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okellyk

05:34AM | 02/27/06
Member Since: 06/30/05
10 lifetime posts
Bvplumbing
Hello to you all,

I am getting water hammer in my radiators but it happens when the boiler turns on. Doesn't water hammer normally occur when you close a valve? I am sure that the noise is connected with the boiler because it happens at night when the only thing going on is the boiler turning on for the heating. By the way its a Vaillant instant water heater (i.e there is no hot water storage tank - it heats the water on demand). Could it be that the water pressure is too high? Any ideas would be great -it keeps waking our new baby!!


Sylvan

08:42AM | 02/27/06
Member Since: 01/24/06
1529 lifetime posts
Me_office1
1-You have zone valves and one may be closing to fast.

2- The circulator may be over sized (wrong RPM)

3- You may have non electric zone valves and they might be "hunting" and this causes hydraulic also

4- The piping in cold ambient areas being hit with hot water can cause coefficient of expansion sounds.

5- Possibly the expansion tank may be flooded or if it is a diaphragm type the air has to be replenished.

6- There may be no compensation to allow slower acting solenoid valves closing.

7- Excessive velocity as the diameter of the piping is not sufficient for the GPM (FPS)

Sight unseen there are so many possibilities

okellyk

09:05PM | 02/28/06
Member Since: 06/30/05
10 lifetime posts
I forgot to mention that it has only started in the last few months and seems to be getting worse. Does this narrow the possibilities?

Sylvan

04:52AM | 03/01/06
Member Since: 01/24/06
1529 lifetime posts
Me_office1
Are there any directions furnished about possibly bleeding sediment out of the boiler?

okellyk

10:44PM | 03/01/06
Member Since: 06/30/05
10 lifetime posts
I'll have a look. The boiler is only 5 years old. Should sediment be a problem? What about sediment would casue the hammer noise? I also found out that the expansion tank is built into the boiler. From this and your comment it seems that this is a boiler problem rather than a plumbing (e.g. radiator, water pressure, pipework) problem. I have a service contract with the boiler company so at this point I think I'll get them to look at it. Many thanks for helping me narrow it down (I hope). The last thing I wanted (or could afford!) was to have endless people coming around just pointing to another part of the system.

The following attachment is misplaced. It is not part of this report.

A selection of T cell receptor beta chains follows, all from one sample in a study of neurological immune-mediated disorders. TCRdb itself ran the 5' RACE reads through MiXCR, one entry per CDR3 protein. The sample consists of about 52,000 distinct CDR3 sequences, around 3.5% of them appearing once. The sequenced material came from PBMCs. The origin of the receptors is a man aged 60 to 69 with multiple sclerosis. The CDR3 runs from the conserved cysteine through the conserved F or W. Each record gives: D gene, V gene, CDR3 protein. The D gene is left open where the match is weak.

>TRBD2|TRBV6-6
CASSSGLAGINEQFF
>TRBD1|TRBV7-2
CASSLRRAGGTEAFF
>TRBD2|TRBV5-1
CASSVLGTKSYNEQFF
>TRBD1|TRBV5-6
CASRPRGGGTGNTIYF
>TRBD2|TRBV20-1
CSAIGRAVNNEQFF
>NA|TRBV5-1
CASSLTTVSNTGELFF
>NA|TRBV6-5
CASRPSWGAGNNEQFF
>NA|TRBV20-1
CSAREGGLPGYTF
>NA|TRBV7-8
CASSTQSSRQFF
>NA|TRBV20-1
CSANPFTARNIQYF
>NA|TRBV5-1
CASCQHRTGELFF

Sylvan

04:00AM | 03/02/06
Member Since: 01/24/06
1529 lifetime posts
Me_office1
What do you mean the expansion tank is built into the floor?

How does one service it?

I think you need to have the service guy go over the system with you like explainging the auto feed and how to check your attitude and temperature and pressure gauges

Sediment on the bottom of a boiler (especially steam) robs the system from getting the max amont of heat.

The valve is called a blow down where someone removes about a gallon or less of water to make sure your boiler is clean internaly just like a hot water heater has that valve located on the bottom

okellyk

06:31AM | 03/02/06
Member Since: 06/30/05
10 lifetime posts
Sorry. I meant the expansion tank is built into the boiler unit rather than being separate and attached to the pipes directly. That's why I am figuring that the problem has to do with the boiler. Thanks again.

okellyk

06:33AM | 03/02/06
Member Since: 06/30/05
10 lifetime posts
For boiler I mean water heater

Sylvan

09:46AM | 03/02/06
Member Since: 01/24/06
1529 lifetime posts
Me_office1
An expansion tank is used on a hot water boiler and in some cases used on a hot water tank IF there is excessive pressure or back flow preventers are installed.

Now I am totally confused
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